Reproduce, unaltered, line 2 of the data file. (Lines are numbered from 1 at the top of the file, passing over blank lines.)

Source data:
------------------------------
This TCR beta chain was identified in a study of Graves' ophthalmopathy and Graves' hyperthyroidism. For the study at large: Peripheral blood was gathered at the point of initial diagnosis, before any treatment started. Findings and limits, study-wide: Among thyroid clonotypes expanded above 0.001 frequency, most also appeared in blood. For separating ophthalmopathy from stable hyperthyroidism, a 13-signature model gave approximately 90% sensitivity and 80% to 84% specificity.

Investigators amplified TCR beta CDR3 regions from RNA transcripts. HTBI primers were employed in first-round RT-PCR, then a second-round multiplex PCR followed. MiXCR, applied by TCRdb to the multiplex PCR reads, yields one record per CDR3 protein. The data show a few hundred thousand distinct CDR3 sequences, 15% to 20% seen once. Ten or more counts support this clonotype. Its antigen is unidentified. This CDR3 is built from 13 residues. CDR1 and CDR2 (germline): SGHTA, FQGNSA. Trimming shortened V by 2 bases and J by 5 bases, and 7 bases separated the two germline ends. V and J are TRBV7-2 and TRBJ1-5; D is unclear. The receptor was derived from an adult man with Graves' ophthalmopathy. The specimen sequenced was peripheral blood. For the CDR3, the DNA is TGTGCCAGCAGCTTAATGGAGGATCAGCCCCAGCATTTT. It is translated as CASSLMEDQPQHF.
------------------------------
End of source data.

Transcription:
Investigators amplified TCR beta CDR3 regions from RNA transcripts. HTBI primers were employed in first-round RT-PCR, then a second-round multiplex PCR followed. MiXCR, applied by TCRdb to the multiplex PCR reads, yields one record per CDR3 protein. The data show a few hundred thousand distinct CDR3 sequences, 15% to 20% seen once. Ten or more counts support this clonotype. Its antigen is unidentified. This CDR3 is built from 13 residues. CDR1 and CDR2 (germline): SGHTA, FQGNSA. Trimming shortened V by 2 bases and J by 5 bases, and 7 bases separated the two germline ends. V and J are TRBV7-2 and TRBJ1-5; D is unclear. The receptor was derived from an adult man with Graves' ophthalmopathy. The specimen sequenced was peripheral blood. For the CDR3, the DNA is TGTGCCAGCAGCTTAATGGAGGATCAGCCCCAGCATTTT. It is translated as CASSLMEDQPQHF.